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A. A. Brill achieve adapt adult already Analyst aspects attitude Auth become bodily Brixton Censor Censorship cern chapter child civilized complex Condensation conscious creates demands desires difficulty direct discovered disguised form Displacement dream-thoughts Dreamer dynamic Eder egocentric impulses Elab emotional enlarged edition Ernest Jones exist express extent external factor fantasies fear feeling forces Free Association Freud holds Freud's theory fulfil function further hence human ideal ideas Incest individual influence instinct intellectual interest Interpretation of Dreams knowledge latent content latter manifest content ment method mother neurotic painful Papers on Psycho-Analysis parents Patient perpetually pleasure Pleasure-principle primitive impulses primitive Psyche reaction reality Reality-Principle realize realm recognize relation repressed resistances revealed revised and enlarged Robert Louis Stevenson scientific scious sexual impulses significance situation Smith Ely Jelliffe social sphere stage Sublimation Symbolism taboos Teacher thought tion tive Transference treatment unable Uncon Unconscious Mind wish
Page 13 - The common problem, yours, mine, every one's, Is — not to fancy what were fair in life Provided it could be, — but, finding first What may be, then find how to make it fair Up to our means: a very different thing!
Page 162 - A pragmatist turns his back resolutely and once for all upon a lot of inveterate habits dear to professional philosophers. He turns away from abstraction and insufficiency, from verbal solutions, from bad a priori reasons, from fixed principles, closed systems, and pretended absolutes and origins. He turns towards concreteness and adequacy, towards facts, towards action and towards power.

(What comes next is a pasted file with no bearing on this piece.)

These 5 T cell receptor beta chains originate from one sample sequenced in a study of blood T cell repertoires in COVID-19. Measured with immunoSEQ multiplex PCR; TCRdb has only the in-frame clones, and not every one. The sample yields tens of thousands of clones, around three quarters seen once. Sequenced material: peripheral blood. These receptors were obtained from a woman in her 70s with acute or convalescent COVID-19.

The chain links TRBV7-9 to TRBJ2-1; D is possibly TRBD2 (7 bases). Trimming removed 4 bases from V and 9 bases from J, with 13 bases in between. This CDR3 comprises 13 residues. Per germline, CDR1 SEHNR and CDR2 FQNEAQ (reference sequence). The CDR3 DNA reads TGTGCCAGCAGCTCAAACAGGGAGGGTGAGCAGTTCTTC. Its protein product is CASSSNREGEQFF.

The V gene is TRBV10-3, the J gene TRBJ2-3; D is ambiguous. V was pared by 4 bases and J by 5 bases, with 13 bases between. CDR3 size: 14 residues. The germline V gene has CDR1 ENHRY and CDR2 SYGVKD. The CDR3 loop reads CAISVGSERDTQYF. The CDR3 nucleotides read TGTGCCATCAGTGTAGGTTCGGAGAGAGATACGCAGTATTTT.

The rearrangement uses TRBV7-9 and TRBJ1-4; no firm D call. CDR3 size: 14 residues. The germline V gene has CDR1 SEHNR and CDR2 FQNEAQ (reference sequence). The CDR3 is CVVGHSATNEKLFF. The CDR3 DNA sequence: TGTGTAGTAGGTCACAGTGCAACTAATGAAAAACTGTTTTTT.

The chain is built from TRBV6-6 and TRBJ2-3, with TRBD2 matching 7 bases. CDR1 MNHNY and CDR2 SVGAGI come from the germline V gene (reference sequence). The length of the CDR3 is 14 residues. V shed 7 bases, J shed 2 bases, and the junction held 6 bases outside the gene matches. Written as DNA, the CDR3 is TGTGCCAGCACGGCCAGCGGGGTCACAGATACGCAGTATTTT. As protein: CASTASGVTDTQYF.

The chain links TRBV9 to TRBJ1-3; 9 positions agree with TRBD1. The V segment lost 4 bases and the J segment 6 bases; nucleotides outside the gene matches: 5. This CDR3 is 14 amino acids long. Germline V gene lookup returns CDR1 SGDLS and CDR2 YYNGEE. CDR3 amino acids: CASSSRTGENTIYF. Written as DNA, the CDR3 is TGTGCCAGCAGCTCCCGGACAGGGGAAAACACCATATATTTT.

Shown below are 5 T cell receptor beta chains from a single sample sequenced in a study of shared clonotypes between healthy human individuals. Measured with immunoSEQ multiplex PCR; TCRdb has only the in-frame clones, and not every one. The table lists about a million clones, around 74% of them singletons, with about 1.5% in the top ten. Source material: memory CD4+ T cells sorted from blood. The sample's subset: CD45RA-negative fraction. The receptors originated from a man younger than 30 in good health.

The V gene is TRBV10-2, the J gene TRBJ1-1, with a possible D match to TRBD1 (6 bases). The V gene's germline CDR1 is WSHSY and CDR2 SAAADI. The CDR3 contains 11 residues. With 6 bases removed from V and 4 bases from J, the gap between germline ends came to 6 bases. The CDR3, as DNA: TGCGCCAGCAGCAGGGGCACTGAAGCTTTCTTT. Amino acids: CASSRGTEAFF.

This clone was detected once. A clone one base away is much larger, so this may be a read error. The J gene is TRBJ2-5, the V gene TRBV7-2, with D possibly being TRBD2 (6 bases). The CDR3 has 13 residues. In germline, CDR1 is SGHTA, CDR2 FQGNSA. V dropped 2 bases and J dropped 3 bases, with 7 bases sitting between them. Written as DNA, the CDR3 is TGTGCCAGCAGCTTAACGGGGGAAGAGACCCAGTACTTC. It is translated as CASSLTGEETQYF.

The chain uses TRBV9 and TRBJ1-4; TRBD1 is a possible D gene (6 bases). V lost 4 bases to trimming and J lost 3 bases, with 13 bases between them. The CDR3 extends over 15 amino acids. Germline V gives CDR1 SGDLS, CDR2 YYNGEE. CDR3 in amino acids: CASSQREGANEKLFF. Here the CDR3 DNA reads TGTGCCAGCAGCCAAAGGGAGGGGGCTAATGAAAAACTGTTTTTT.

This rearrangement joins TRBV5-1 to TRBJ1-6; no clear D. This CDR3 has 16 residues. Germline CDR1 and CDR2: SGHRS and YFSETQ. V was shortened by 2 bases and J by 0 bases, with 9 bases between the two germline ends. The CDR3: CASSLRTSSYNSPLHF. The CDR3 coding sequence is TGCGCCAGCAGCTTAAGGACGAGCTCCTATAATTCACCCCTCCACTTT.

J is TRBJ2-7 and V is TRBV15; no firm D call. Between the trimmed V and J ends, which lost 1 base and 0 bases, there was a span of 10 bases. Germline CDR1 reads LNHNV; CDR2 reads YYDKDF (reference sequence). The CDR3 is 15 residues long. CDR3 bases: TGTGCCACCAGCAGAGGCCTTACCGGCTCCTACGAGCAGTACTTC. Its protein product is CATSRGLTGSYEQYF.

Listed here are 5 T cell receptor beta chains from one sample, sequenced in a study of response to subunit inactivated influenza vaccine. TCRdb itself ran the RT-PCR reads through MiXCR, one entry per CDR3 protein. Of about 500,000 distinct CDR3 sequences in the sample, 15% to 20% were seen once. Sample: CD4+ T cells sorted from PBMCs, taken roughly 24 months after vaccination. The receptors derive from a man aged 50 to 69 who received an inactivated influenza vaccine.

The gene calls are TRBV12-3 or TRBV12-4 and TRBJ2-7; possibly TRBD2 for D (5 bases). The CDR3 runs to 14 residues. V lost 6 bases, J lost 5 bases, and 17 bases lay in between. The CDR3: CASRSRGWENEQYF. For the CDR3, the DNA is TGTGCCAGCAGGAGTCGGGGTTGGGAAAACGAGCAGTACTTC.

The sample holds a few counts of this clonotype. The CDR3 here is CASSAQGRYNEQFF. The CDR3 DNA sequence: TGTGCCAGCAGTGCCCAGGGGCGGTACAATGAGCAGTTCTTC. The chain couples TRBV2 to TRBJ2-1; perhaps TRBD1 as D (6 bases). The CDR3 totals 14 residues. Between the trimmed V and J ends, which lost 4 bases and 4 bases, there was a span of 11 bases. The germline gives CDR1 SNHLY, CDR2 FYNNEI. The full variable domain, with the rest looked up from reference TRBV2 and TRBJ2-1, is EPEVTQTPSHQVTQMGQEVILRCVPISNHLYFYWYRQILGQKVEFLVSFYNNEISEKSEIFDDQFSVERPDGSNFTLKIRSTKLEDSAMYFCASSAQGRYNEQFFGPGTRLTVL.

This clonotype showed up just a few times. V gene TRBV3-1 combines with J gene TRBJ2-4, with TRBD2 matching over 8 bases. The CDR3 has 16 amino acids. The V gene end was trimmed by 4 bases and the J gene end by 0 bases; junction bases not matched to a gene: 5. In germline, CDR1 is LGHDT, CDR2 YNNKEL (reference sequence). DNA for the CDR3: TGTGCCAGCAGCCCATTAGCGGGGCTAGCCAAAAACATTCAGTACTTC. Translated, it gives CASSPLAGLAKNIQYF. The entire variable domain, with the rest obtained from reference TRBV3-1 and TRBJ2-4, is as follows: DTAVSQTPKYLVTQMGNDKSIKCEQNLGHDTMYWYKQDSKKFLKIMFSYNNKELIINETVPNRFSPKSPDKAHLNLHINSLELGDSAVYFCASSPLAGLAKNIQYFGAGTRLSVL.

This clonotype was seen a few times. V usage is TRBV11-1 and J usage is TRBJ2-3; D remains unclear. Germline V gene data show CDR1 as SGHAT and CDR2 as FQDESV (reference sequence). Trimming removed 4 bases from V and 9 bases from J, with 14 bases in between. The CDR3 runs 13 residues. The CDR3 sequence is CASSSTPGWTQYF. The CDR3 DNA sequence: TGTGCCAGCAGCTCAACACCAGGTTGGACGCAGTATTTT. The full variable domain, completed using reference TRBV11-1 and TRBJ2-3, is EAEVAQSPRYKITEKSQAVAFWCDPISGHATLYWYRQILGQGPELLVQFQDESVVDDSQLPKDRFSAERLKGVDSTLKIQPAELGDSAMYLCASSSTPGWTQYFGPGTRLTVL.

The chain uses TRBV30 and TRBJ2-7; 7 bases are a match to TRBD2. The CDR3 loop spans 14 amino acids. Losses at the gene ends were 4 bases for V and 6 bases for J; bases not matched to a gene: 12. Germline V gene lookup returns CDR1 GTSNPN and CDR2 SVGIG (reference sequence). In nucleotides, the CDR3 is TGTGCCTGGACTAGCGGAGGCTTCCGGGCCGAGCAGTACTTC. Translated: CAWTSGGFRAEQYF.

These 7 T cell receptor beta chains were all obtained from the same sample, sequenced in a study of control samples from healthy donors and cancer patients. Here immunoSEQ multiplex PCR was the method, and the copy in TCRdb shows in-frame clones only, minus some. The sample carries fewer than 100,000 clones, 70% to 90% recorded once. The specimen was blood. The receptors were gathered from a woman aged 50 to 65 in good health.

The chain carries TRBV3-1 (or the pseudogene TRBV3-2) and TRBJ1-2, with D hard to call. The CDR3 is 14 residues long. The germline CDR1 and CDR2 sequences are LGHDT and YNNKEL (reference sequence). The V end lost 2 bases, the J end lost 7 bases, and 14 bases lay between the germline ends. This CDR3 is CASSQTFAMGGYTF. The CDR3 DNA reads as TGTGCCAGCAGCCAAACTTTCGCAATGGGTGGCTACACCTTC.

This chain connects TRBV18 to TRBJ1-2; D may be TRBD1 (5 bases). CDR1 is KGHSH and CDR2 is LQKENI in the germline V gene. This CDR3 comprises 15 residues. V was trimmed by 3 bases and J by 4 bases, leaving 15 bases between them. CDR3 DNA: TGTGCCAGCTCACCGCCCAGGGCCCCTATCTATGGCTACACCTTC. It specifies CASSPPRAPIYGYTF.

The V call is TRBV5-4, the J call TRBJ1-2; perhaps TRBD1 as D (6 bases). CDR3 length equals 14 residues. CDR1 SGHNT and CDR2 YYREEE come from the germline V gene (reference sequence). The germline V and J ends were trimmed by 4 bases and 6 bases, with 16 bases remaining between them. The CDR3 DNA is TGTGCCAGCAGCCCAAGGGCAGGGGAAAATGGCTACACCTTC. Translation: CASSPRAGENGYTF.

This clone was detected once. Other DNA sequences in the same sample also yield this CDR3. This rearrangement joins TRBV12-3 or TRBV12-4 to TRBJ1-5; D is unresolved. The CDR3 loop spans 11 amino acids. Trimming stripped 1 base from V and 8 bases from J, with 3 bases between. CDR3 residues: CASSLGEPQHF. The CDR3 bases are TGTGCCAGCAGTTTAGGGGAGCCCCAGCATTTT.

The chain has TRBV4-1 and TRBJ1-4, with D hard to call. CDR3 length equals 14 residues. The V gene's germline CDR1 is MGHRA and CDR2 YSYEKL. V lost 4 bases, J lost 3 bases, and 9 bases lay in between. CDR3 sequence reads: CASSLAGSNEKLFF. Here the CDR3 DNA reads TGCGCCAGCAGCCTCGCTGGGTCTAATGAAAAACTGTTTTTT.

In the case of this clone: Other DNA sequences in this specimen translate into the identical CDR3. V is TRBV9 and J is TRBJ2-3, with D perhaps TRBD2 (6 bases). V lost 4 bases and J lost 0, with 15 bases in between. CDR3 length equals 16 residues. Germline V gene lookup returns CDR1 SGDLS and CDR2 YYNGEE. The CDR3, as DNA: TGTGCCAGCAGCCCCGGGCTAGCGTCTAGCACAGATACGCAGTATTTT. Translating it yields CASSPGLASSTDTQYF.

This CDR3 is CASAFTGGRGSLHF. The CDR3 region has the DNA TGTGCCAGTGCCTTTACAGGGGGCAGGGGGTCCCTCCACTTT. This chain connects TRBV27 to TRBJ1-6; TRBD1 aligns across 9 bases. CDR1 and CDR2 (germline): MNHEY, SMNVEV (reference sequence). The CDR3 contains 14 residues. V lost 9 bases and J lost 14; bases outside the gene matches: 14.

Page 164 - Loyalty to them is the first principle - in most cases it is the only principle; for by far the most usual way of handling phenomena so novel that they would make for a serious rearrangement of our preconception is to ignore them altogether, or to abuse those who bear witness for them.
Page 13 - Is — not to fancy what were fair in life Provided it could be, — but, finding first What may be, then find how to make it fair Up to our means: a very different thing! No abstract intellectual plan of life Quite irrespective of life's plainest laws, But one, a man, who is man and nothing more, May lead within a world which (by your leave) Is Rome or London, not Fool's-paradise.
Page 89 - What, will these hands ne'er be clean? . . . Here's the smell of the blood still: all the perfumes of Arabia will not sweeten this little hand.
Page 72 - A reaction from the over-estimation of the quality of consciousness becomes the indispensable preliminary condition for any correct insight into the behavior of the psychic. In the words of Lipps, the unconscious must be accepted as the general basis of the psychic life.
Page 162 - No particular results then, so far, but only an attitude of orientation, is what the pragmatic method means. The attitude of looking away from first things, principles, 'categories,' supposed necessities; and of looking towards last things, fruits, consequences, facts.
Page 38 - We are beginning to see man not as the smooth self-acting agent he pretends to be, but as he really is, a creature only dimly conscious of the various influences that mould his thought and action, and blindly resisting with all the means at his command the forces that are making for a higher and fuller consciousness.
Page 171 - But as I go on in life, day by day, I become more of a bewildered child; I cannot get used to this world, to procreation, to heredity, to sight, to hearing; the commonest things are a burthen. The prim obliterated polite face of life, and the broad, bawdy, and orgiastic — or maenadic — foundations, form a spectacle to which no habit reconciles me; and 'I could wish my days to be bound each to each' by the same open-mouthed wonder.